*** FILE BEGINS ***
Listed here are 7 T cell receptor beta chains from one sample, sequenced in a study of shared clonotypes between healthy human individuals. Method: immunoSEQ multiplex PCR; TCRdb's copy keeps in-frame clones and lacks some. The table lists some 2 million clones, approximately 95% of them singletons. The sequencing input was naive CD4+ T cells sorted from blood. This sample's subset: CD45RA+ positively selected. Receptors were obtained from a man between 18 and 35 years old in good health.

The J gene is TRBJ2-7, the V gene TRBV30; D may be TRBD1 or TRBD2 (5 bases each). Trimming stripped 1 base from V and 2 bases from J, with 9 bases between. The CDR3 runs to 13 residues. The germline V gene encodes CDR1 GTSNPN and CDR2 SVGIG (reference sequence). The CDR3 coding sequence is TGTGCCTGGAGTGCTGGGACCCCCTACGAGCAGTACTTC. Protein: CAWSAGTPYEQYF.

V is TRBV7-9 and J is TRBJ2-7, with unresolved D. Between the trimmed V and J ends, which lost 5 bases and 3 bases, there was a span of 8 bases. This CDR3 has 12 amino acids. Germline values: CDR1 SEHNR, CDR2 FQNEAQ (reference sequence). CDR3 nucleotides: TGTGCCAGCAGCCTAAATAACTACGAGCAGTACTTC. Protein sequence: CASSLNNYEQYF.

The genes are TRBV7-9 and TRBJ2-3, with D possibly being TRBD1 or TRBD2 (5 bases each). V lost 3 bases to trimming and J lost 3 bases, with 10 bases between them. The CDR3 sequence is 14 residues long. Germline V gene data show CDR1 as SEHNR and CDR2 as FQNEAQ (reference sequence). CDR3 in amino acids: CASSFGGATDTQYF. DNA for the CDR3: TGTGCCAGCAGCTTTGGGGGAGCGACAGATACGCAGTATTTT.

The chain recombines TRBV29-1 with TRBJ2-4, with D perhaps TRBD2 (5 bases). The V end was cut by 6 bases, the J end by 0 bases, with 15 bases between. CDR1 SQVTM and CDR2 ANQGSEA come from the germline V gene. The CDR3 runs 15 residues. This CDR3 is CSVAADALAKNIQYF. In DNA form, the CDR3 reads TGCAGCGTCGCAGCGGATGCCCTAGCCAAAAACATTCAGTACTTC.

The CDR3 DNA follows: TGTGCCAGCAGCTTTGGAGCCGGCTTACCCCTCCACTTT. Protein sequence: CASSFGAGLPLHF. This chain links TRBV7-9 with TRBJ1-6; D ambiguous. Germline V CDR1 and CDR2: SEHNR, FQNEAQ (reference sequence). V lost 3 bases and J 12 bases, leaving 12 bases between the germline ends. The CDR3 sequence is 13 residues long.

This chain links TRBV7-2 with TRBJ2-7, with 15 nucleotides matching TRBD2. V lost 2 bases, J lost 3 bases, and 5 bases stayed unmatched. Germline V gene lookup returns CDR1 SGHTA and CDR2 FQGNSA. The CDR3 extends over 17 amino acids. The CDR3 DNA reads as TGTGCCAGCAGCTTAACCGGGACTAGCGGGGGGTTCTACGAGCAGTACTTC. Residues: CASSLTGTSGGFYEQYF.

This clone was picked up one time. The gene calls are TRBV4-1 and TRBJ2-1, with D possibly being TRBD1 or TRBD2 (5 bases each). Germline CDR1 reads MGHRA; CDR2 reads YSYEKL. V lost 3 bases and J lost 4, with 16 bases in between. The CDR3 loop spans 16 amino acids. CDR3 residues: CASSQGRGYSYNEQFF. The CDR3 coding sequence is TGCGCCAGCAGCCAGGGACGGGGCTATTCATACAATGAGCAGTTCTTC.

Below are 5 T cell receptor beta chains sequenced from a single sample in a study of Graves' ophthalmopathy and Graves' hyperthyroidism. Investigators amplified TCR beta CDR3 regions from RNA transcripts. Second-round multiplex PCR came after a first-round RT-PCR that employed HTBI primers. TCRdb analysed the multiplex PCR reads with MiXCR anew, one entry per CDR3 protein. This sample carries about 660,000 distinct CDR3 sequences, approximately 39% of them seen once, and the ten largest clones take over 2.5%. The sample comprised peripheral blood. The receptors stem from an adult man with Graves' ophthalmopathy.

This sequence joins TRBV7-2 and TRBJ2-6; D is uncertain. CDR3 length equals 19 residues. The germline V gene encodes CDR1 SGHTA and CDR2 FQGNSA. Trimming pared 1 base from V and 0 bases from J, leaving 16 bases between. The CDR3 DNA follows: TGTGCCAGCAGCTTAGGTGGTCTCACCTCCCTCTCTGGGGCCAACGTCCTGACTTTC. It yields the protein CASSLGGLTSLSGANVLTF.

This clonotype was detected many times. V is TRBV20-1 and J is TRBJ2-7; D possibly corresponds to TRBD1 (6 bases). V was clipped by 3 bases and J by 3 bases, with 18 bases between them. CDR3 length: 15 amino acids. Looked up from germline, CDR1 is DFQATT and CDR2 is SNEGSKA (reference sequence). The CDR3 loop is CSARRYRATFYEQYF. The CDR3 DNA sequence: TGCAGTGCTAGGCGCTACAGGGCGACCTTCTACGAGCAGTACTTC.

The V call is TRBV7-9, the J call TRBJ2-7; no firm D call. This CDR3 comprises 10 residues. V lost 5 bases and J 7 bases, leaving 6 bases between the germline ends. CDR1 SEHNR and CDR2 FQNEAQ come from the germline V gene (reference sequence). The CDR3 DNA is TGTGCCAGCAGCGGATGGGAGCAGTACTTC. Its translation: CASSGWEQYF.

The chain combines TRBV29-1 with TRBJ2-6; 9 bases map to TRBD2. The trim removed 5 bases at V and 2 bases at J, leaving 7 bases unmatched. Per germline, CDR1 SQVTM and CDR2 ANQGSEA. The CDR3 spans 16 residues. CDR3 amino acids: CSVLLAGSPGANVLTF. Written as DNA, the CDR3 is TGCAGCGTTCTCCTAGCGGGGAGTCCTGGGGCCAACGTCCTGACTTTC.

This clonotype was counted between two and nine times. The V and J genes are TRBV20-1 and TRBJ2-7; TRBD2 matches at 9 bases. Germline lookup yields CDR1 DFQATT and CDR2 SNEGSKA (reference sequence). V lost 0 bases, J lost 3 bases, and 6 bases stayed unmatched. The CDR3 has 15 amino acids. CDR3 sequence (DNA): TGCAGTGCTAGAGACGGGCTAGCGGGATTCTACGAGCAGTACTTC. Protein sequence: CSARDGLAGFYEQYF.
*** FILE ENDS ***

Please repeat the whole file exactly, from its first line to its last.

Listed here are 7 T cell receptor beta chains from one sample, sequenced in a study of shared clonotypes between healthy human individuals. Method: immunoSEQ multiplex PCR; TCRdb's copy keeps in-frame clones and lacks some. The table lists some 2 million clones, approximately 95% of them singletons. The sequencing input was naive CD4+ T cells sorted from blood. This sample's subset: CD45RA+ positively selected. Receptors were obtained from a man between 18 and 35 years old in good health.

The J gene is TRBJ2-7, the V gene TRBV30; D may be TRBD1 or TRBD2 (5 bases each). Trimming stripped 1 base from V and 2 bases from J, with 9 bases between. The CDR3 runs to 13 residues. The germline V gene encodes CDR1 GTSNPN and CDR2 SVGIG (reference sequence). The CDR3 coding sequence is TGTGCCTGGAGTGCTGGGACCCCCTACGAGCAGTACTTC. Protein: CAWSAGTPYEQYF.

V is TRBV7-9 and J is TRBJ2-7, with unresolved D. Between the trimmed V and J ends, which lost 5 bases and 3 bases, there was a span of 8 bases. This CDR3 has 12 amino acids. Germline values: CDR1 SEHNR, CDR2 FQNEAQ (reference sequence). CDR3 nucleotides: TGTGCCAGCAGCCTAAATAACTACGAGCAGTACTTC. Protein sequence: CASSLNNYEQYF.

The genes are TRBV7-9 and TRBJ2-3, with D possibly being TRBD1 or TRBD2 (5 bases each). V lost 3 bases to trimming and J lost 3 bases, with 10 bases between them. The CDR3 sequence is 14 residues long. Germline V gene data show CDR1 as SEHNR and CDR2 as FQNEAQ (reference sequence). CDR3 in amino acids: CASSFGGATDTQYF. DNA for the CDR3: TGTGCCAGCAGCTTTGGGGGAGCGACAGATACGCAGTATTTT.

The chain recombines TRBV29-1 with TRBJ2-4, with D perhaps TRBD2 (5 bases). The V end was cut by 6 bases, the J end by 0 bases, with 15 bases between. CDR1 SQVTM and CDR2 ANQGSEA come from the germline V gene. The CDR3 runs 15 residues. This CDR3 is CSVAADALAKNIQYF. In DNA form, the CDR3 reads TGCAGCGTCGCAGCGGATGCCCTAGCCAAAAACATTCAGTACTTC.

The CDR3 DNA follows: TGTGCCAGCAGCTTTGGAGCCGGCTTACCCCTCCACTTT. Protein sequence: CASSFGAGLPLHF. This chain links TRBV7-9 with TRBJ1-6; D ambiguous. Germline V CDR1 and CDR2: SEHNR, FQNEAQ (reference sequence). V lost 3 bases and J 12 bases, leaving 12 bases between the germline ends. The CDR3 sequence is 13 residues long.

This chain links TRBV7-2 with TRBJ2-7, with 15 nucleotides matching TRBD2. V lost 2 bases, J lost 3 bases, and 5 bases stayed unmatched. Germline V gene lookup returns CDR1 SGHTA and CDR2 FQGNSA. The CDR3 extends over 17 amino acids. The CDR3 DNA reads as TGTGCCAGCAGCTTAACCGGGACTAGCGGGGGGTTCTACGAGCAGTACTTC. Residues: CASSLTGTSGGFYEQYF.

This clone was picked up one time. The gene calls are TRBV4-1 and TRBJ2-1, with D possibly being TRBD1 or TRBD2 (5 bases each). Germline CDR1 reads MGHRA; CDR2 reads YSYEKL. V lost 3 bases and J lost 4, with 16 bases in between. The CDR3 loop spans 16 amino acids. CDR3 residues: CASSQGRGYSYNEQFF. The CDR3 coding sequence is TGCGCCAGCAGCCAGGGACGGGGCTATTCATACAATGAGCAGTTCTTC.

Below are 5 T cell receptor beta chains sequenced from a single sample in a study of Graves' ophthalmopathy and Graves' hyperthyroidism. Investigators amplified TCR beta CDR3 regions from RNA transcripts. Second-round multiplex PCR came after a first-round RT-PCR that employed HTBI primers. TCRdb analysed the multiplex PCR reads with MiXCR anew, one entry per CDR3 protein. This sample carries about 660,000 distinct CDR3 sequences, approximately 39% of them seen once, and the ten largest clones take over 2.5%. The sample comprised peripheral blood. The receptors stem from an adult man with Graves' ophthalmopathy.

This sequence joins TRBV7-2 and TRBJ2-6; D is uncertain. CDR3 length equals 19 residues. The germline V gene encodes CDR1 SGHTA and CDR2 FQGNSA. Trimming pared 1 base from V and 0 bases from J, leaving 16 bases between. The CDR3 DNA follows: TGTGCCAGCAGCTTAGGTGGTCTCACCTCCCTCTCTGGGGCCAACGTCCTGACTTTC. It yields the protein CASSLGGLTSLSGANVLTF.

This clonotype was detected many times. V is TRBV20-1 and J is TRBJ2-7; D possibly corresponds to TRBD1 (6 bases). V was clipped by 3 bases and J by 3 bases, with 18 bases between them. CDR3 length: 15 amino acids. Looked up from germline, CDR1 is DFQATT and CDR2 is SNEGSKA (reference sequence). The CDR3 loop is CSARRYRATFYEQYF. The CDR3 DNA sequence: TGCAGTGCTAGGCGCTACAGGGCGACCTTCTACGAGCAGTACTTC.

The V call is TRBV7-9, the J call TRBJ2-7; no firm D call. This CDR3 comprises 10 residues. V lost 5 bases and J 7 bases, leaving 6 bases between the germline ends. CDR1 SEHNR and CDR2 FQNEAQ come from the germline V gene (reference sequence). The CDR3 DNA is TGTGCCAGCAGCGGATGGGAGCAGTACTTC. Its translation: CASSGWEQYF.

The chain combines TRBV29-1 with TRBJ2-6; 9 bases map to TRBD2. The trim removed 5 bases at V and 2 bases at J, leaving 7 bases unmatched. Per germline, CDR1 SQVTM and CDR2 ANQGSEA. The CDR3 spans 16 residues. CDR3 amino acids: CSVLLAGSPGANVLTF. Written as DNA, the CDR3 is TGCAGCGTTCTCCTAGCGGGGAGTCCTGGGGCCAACGTCCTGACTTTC.

This clonotype was counted between two and nine times. The V and J genes are TRBV20-1 and TRBJ2-7; TRBD2 matches at 9 bases. Germline lookup yields CDR1 DFQATT and CDR2 SNEGSKA (reference sequence). V lost 0 bases, J lost 3 bases, and 6 bases stayed unmatched. The CDR3 has 15 amino acids. CDR3 sequence (DNA): TGCAGTGCTAGAGACGGGCTAGCGGGATTCTACGAGCAGTACTTC. Protein sequence: CSARDGLAGFYEQYF.